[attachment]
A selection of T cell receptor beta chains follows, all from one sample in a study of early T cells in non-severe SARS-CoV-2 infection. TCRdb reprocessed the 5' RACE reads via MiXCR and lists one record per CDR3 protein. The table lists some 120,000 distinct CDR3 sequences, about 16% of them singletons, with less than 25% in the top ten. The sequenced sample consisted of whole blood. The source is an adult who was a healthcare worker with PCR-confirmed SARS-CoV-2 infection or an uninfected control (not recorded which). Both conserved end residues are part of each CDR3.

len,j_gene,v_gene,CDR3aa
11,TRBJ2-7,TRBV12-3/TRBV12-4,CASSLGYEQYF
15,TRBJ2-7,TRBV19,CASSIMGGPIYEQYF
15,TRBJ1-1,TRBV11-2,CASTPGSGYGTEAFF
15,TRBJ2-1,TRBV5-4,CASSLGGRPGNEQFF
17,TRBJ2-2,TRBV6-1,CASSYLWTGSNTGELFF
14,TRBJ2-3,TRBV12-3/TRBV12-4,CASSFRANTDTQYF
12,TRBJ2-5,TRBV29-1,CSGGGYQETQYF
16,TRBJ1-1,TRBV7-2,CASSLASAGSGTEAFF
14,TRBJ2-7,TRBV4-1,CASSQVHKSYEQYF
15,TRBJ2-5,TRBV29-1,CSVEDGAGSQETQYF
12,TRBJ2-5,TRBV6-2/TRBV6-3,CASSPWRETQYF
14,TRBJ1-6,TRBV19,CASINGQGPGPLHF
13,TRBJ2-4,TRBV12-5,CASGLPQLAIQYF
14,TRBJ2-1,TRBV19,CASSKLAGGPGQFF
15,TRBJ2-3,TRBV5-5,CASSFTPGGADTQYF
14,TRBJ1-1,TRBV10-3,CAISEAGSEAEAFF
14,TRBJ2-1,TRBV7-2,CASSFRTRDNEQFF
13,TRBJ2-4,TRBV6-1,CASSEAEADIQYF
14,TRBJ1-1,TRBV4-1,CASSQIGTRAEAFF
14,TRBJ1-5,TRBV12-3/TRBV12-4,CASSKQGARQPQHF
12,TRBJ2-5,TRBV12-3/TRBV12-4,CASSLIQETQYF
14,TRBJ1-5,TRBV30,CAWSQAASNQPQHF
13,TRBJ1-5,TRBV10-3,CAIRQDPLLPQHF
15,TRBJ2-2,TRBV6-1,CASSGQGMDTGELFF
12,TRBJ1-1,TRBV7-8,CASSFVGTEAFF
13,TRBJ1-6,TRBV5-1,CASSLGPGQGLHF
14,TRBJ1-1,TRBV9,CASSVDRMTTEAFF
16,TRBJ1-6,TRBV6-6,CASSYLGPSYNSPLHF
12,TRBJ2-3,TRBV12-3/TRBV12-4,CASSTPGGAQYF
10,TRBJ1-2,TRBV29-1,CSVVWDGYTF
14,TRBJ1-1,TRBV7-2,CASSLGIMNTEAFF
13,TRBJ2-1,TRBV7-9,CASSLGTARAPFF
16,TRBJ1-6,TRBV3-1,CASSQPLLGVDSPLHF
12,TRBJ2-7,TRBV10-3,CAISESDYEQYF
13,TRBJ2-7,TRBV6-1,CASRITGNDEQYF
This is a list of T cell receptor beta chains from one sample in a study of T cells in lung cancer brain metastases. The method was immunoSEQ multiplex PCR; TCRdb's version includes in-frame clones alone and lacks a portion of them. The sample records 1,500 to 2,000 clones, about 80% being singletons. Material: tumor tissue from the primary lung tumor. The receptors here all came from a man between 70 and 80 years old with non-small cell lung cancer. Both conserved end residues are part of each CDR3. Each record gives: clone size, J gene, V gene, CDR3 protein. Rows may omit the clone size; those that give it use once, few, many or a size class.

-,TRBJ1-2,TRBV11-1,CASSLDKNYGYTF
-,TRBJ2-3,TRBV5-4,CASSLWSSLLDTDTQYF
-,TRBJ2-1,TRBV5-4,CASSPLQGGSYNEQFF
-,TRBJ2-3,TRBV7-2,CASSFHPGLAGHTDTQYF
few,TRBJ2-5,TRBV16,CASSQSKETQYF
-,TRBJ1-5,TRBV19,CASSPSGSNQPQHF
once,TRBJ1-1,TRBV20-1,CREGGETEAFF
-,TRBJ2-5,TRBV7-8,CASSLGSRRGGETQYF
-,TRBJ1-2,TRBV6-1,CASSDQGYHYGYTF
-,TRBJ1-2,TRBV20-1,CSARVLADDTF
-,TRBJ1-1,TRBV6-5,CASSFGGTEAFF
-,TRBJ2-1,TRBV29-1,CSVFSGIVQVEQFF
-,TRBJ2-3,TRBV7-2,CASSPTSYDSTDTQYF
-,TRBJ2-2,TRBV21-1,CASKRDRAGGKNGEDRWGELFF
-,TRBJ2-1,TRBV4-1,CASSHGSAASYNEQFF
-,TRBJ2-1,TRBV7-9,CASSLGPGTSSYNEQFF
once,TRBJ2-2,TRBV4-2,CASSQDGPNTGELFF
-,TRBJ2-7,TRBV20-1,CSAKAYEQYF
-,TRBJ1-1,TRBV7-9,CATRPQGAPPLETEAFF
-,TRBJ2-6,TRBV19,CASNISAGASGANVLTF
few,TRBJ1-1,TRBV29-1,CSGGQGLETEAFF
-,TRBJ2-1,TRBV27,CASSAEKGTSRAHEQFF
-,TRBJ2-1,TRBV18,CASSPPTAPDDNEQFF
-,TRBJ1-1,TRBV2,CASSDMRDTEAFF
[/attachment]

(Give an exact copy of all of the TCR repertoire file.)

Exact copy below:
A selection of T cell receptor beta chains follows, all from one sample in a study of early T cells in non-severe SARS-CoV-2 infection. TCRdb reprocessed the 5' RACE reads via MiXCR and lists one record per CDR3 protein. The table lists some 120,000 distinct CDR3 sequences, about 16% of them singletons, with less than 25% in the top ten. The sequenced sample consisted of whole blood. The source is an adult who was a healthcare worker with PCR-confirmed SARS-CoV-2 infection or an uninfected control (not recorded which). Both conserved end residues are part of each CDR3.

len,j_gene,v_gene,CDR3aa
11,TRBJ2-7,TRBV12-3/TRBV12-4,CASSLGYEQYF
15,TRBJ2-7,TRBV19,CASSIMGGPIYEQYF
15,TRBJ1-1,TRBV11-2,CASTPGSGYGTEAFF
15,TRBJ2-1,TRBV5-4,CASSLGGRPGNEQFF
17,TRBJ2-2,TRBV6-1,CASSYLWTGSNTGELFF
14,TRBJ2-3,TRBV12-3/TRBV12-4,CASSFRANTDTQYF
12,TRBJ2-5,TRBV29-1,CSGGGYQETQYF
16,TRBJ1-1,TRBV7-2,CASSLASAGSGTEAFF
14,TRBJ2-7,TRBV4-1,CASSQVHKSYEQYF
15,TRBJ2-5,TRBV29-1,CSVEDGAGSQETQYF
12,TRBJ2-5,TRBV6-2/TRBV6-3,CASSPWRETQYF
14,TRBJ1-6,TRBV19,CASINGQGPGPLHF
13,TRBJ2-4,TRBV12-5,CASGLPQLAIQYF
14,TRBJ2-1,TRBV19,CASSKLAGGPGQFF
15,TRBJ2-3,TRBV5-5,CASSFTPGGADTQYF
14,TRBJ1-1,TRBV10-3,CAISEAGSEAEAFF
14,TRBJ2-1,TRBV7-2,CASSFRTRDNEQFF
13,TRBJ2-4,TRBV6-1,CASSEAEADIQYF
14,TRBJ1-1,TRBV4-1,CASSQIGTRAEAFF
14,TRBJ1-5,TRBV12-3/TRBV12-4,CASSKQGARQPQHF
12,TRBJ2-5,TRBV12-3/TRBV12-4,CASSLIQETQYF
14,TRBJ1-5,TRBV30,CAWSQAASNQPQHF
13,TRBJ1-5,TRBV10-3,CAIRQDPLLPQHF
15,TRBJ2-2,TRBV6-1,CASSGQGMDTGELFF
12,TRBJ1-1,TRBV7-8,CASSFVGTEAFF
13,TRBJ1-6,TRBV5-1,CASSLGPGQGLHF
14,TRBJ1-1,TRBV9,CASSVDRMTTEAFF
16,TRBJ1-6,TRBV6-6,CASSYLGPSYNSPLHF
12,TRBJ2-3,TRBV12-3/TRBV12-4,CASSTPGGAQYF
10,TRBJ1-2,TRBV29-1,CSVVWDGYTF
14,TRBJ1-1,TRBV7-2,CASSLGIMNTEAFF
13,TRBJ2-1,TRBV7-9,CASSLGTARAPFF
16,TRBJ1-6,TRBV3-1,CASSQPLLGVDSPLHF
12,TRBJ2-7,TRBV10-3,CAISESDYEQYF
13,TRBJ2-7,TRBV6-1,CASRITGNDEQYF
This is a list of T cell receptor beta chains from one sample in a study of T cells in lung cancer brain metastases. The method was immunoSEQ multiplex PCR; TCRdb's version includes in-frame clones alone and lacks a portion of them. The sample records 1,500 to 2,000 clones, about 80% being singletons. Material: tumor tissue from the primary lung tumor. The receptors here all came from a man between 70 and 80 years old with non-small cell lung cancer. Both conserved end residues are part of each CDR3. Each record gives: clone size, J gene, V gene, CDR3 protein. Rows may omit the clone size; those that give it use once, few, many or a size class.

-,TRBJ1-2,TRBV11-1,CASSLDKNYGYTF
-,TRBJ2-3,TRBV5-4,CASSLWSSLLDTDTQYF
-,TRBJ2-1,TRBV5-4,CASSPLQGGSYNEQFF
-,TRBJ2-3,TRBV7-2,CASSFHPGLAGHTDTQYF
few,TRBJ2-5,TRBV16,CASSQSKETQYF
-,TRBJ1-5,TRBV19,CASSPSGSNQPQHF
once,TRBJ1-1,TRBV20-1,CREGGETEAFF
-,TRBJ2-5,TRBV7-8,CASSLGSRRGGETQYF
-,TRBJ1-2,TRBV6-1,CASSDQGYHYGYTF
-,TRBJ1-2,TRBV20-1,CSARVLADDTF
-,TRBJ1-1,TRBV6-5,CASSFGGTEAFF
-,TRBJ2-1,TRBV29-1,CSVFSGIVQVEQFF
-,TRBJ2-3,TRBV7-2,CASSPTSYDSTDTQYF
-,TRBJ2-2,TRBV21-1,CASKRDRAGGKNGEDRWGELFF
-,TRBJ2-1,TRBV4-1,CASSHGSAASYNEQFF
-,TRBJ2-1,TRBV7-9,CASSLGPGTSSYNEQFF
once,TRBJ2-2,TRBV4-2,CASSQDGPNTGELFF
-,TRBJ2-7,TRBV20-1,CSAKAYEQYF
-,TRBJ1-1,TRBV7-9,CATRPQGAPPLETEAFF
-,TRBJ2-6,TRBV19,CASNISAGASGANVLTF
few,TRBJ1-1,TRBV29-1,CSGGQGLETEAFF
-,TRBJ2-1,TRBV27,CASSAEKGTSRAHEQFF
-,TRBJ2-1,TRBV18,CASSPPTAPDDNEQFF
-,TRBJ1-1,TRBV2,CASSDMRDTEAFF